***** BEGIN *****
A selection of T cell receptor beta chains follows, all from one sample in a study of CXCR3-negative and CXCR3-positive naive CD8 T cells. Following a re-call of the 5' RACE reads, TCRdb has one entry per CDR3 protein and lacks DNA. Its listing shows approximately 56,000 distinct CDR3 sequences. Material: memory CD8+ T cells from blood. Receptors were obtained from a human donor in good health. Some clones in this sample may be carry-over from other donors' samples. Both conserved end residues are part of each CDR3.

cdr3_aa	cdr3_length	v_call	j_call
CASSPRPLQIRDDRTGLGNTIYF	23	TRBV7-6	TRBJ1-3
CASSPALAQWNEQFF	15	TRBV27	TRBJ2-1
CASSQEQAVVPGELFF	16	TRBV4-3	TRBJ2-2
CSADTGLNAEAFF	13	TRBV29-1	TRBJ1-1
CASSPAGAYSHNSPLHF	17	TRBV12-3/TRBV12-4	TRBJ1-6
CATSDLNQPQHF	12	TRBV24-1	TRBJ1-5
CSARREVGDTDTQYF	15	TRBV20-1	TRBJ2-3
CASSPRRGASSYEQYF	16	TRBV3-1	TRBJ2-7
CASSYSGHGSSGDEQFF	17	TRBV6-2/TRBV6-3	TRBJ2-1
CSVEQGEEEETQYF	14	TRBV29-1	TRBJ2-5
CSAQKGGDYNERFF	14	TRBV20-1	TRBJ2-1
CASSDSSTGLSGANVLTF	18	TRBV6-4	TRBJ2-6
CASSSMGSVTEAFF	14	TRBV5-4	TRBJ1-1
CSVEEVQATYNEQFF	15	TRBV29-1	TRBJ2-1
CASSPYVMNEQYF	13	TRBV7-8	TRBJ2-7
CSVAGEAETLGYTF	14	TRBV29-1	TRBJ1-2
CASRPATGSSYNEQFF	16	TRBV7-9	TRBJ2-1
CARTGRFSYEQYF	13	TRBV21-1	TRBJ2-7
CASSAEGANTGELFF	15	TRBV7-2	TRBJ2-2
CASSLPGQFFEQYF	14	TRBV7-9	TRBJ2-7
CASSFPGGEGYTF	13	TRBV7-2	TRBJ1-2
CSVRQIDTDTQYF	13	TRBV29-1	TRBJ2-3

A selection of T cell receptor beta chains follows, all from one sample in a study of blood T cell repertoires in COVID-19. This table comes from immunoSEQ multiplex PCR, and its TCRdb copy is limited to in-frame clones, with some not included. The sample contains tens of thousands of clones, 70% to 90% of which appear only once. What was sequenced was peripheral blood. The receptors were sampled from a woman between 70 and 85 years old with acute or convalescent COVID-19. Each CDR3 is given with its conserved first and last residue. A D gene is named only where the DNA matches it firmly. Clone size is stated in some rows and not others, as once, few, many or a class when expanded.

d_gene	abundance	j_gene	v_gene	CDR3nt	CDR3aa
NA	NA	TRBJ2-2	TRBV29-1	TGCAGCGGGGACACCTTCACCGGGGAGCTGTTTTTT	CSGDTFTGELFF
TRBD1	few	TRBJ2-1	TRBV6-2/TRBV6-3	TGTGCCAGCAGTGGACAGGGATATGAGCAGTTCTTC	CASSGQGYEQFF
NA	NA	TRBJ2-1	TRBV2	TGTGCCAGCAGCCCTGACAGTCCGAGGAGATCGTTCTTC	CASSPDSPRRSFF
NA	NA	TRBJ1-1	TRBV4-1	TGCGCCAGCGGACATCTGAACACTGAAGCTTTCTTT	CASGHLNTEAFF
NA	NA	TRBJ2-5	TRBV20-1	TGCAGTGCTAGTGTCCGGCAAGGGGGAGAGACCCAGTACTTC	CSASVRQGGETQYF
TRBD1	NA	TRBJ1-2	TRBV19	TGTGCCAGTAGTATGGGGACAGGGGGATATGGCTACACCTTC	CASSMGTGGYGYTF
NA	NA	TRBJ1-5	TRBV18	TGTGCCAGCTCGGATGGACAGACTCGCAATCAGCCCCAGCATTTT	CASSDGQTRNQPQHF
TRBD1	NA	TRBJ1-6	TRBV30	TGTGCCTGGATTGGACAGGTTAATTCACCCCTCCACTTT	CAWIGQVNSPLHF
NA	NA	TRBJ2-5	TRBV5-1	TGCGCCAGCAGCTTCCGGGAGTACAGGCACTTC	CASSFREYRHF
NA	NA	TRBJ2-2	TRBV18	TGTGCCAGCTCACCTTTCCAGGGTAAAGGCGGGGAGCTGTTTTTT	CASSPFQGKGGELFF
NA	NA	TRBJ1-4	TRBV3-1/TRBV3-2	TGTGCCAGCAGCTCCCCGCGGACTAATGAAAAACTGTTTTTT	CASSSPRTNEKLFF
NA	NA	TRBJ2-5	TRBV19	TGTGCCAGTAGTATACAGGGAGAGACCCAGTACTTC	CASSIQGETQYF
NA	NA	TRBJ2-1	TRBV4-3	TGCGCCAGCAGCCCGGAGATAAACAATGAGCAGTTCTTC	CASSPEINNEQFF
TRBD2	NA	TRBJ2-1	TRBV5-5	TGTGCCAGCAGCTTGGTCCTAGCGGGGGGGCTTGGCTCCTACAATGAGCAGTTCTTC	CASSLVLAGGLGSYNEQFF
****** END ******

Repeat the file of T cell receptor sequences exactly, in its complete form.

A selection of T cell receptor beta chains follows, all from one sample in a study of CXCR3-negative and CXCR3-positive naive CD8 T cells. Following a re-call of the 5' RACE reads, TCRdb has one entry per CDR3 protein and lacks DNA. Its listing shows approximately 56,000 distinct CDR3 sequences. Material: memory CD8+ T cells from blood. Receptors were obtained from a human donor in good health. Some clones in this sample may be carry-over from other donors' samples. Both conserved end residues are part of each CDR3.

cdr3_aa	cdr3_length	v_call	j_call
CASSPRPLQIRDDRTGLGNTIYF	23	TRBV7-6	TRBJ1-3
CASSPALAQWNEQFF	15	TRBV27	TRBJ2-1
CASSQEQAVVPGELFF	16	TRBV4-3	TRBJ2-2
CSADTGLNAEAFF	13	TRBV29-1	TRBJ1-1
CASSPAGAYSHNSPLHF	17	TRBV12-3/TRBV12-4	TRBJ1-6
CATSDLNQPQHF	12	TRBV24-1	TRBJ1-5
CSARREVGDTDTQYF	15	TRBV20-1	TRBJ2-3
CASSPRRGASSYEQYF	16	TRBV3-1	TRBJ2-7
CASSYSGHGSSGDEQFF	17	TRBV6-2/TRBV6-3	TRBJ2-1
CSVEQGEEEETQYF	14	TRBV29-1	TRBJ2-5
CSAQKGGDYNERFF	14	TRBV20-1	TRBJ2-1
CASSDSSTGLSGANVLTF	18	TRBV6-4	TRBJ2-6
CASSSMGSVTEAFF	14	TRBV5-4	TRBJ1-1
CSVEEVQATYNEQFF	15	TRBV29-1	TRBJ2-1
CASSPYVMNEQYF	13	TRBV7-8	TRBJ2-7
CSVAGEAETLGYTF	14	TRBV29-1	TRBJ1-2
CASRPATGSSYNEQFF	16	TRBV7-9	TRBJ2-1
CARTGRFSYEQYF	13	TRBV21-1	TRBJ2-7
CASSAEGANTGELFF	15	TRBV7-2	TRBJ2-2
CASSLPGQFFEQYF	14	TRBV7-9	TRBJ2-7
CASSFPGGEGYTF	13	TRBV7-2	TRBJ1-2
CSVRQIDTDTQYF	13	TRBV29-1	TRBJ2-3

A selection of T cell receptor beta chains follows, all from one sample in a study of blood T cell repertoires in COVID-19. This table comes from immunoSEQ multiplex PCR, and its TCRdb copy is limited to in-frame clones, with some not included. The sample contains tens of thousands of clones, 70% to 90% of which appear only once. What was sequenced was peripheral blood. The receptors were sampled from a woman between 70 and 85 years old with acute or convalescent COVID-19. Each CDR3 is given with its conserved first and last residue. A D gene is named only where the DNA matches it firmly. Clone size is stated in some rows and not others, as once, few, many or a class when expanded.

d_gene	abundance	j_gene	v_gene	CDR3nt	CDR3aa
NA	NA	TRBJ2-2	TRBV29-1	TGCAGCGGGGACACCTTCACCGGGGAGCTGTTTTTT	CSGDTFTGELFF
TRBD1	few	TRBJ2-1	TRBV6-2/TRBV6-3	TGTGCCAGCAGTGGACAGGGATATGAGCAGTTCTTC	CASSGQGYEQFF
NA	NA	TRBJ2-1	TRBV2	TGTGCCAGCAGCCCTGACAGTCCGAGGAGATCGTTCTTC	CASSPDSPRRSFF
NA	NA	TRBJ1-1	TRBV4-1	TGCGCCAGCGGACATCTGAACACTGAAGCTTTCTTT	CASGHLNTEAFF
NA	NA	TRBJ2-5	TRBV20-1	TGCAGTGCTAGTGTCCGGCAAGGGGGAGAGACCCAGTACTTC	CSASVRQGGETQYF
TRBD1	NA	TRBJ1-2	TRBV19	TGTGCCAGTAGTATGGGGACAGGGGGATATGGCTACACCTTC	CASSMGTGGYGYTF
NA	NA	TRBJ1-5	TRBV18	TGTGCCAGCTCGGATGGACAGACTCGCAATCAGCCCCAGCATTTT	CASSDGQTRNQPQHF
TRBD1	NA	TRBJ1-6	TRBV30	TGTGCCTGGATTGGACAGGTTAATTCACCCCTCCACTTT	CAWIGQVNSPLHF
NA	NA	TRBJ2-5	TRBV5-1	TGCGCCAGCAGCTTCCGGGAGTACAGGCACTTC	CASSFREYRHF
NA	NA	TRBJ2-2	TRBV18	TGTGCCAGCTCACCTTTCCAGGGTAAAGGCGGGGAGCTGTTTTTT	CASSPFQGKGGELFF
NA	NA	TRBJ1-4	TRBV3-1/TRBV3-2	TGTGCCAGCAGCTCCCCGCGGACTAATGAAAAACTGTTTTTT	CASSSPRTNEKLFF
NA	NA	TRBJ2-5	TRBV19	TGTGCCAGTAGTATACAGGGAGAGACCCAGTACTTC	CASSIQGETQYF
NA	NA	TRBJ2-1	TRBV4-3	TGCGCCAGCAGCCCGGAGATAAACAATGAGCAGTTCTTC	CASSPEINNEQFF
TRBD2	NA	TRBJ2-1	TRBV5-5	TGTGCCAGCAGCTTGGTCCTAGCGGGGGGGCTTGGCTCCTACAATGAGCAGTTCTTC	CASSLVLAGGLGSYNEQFF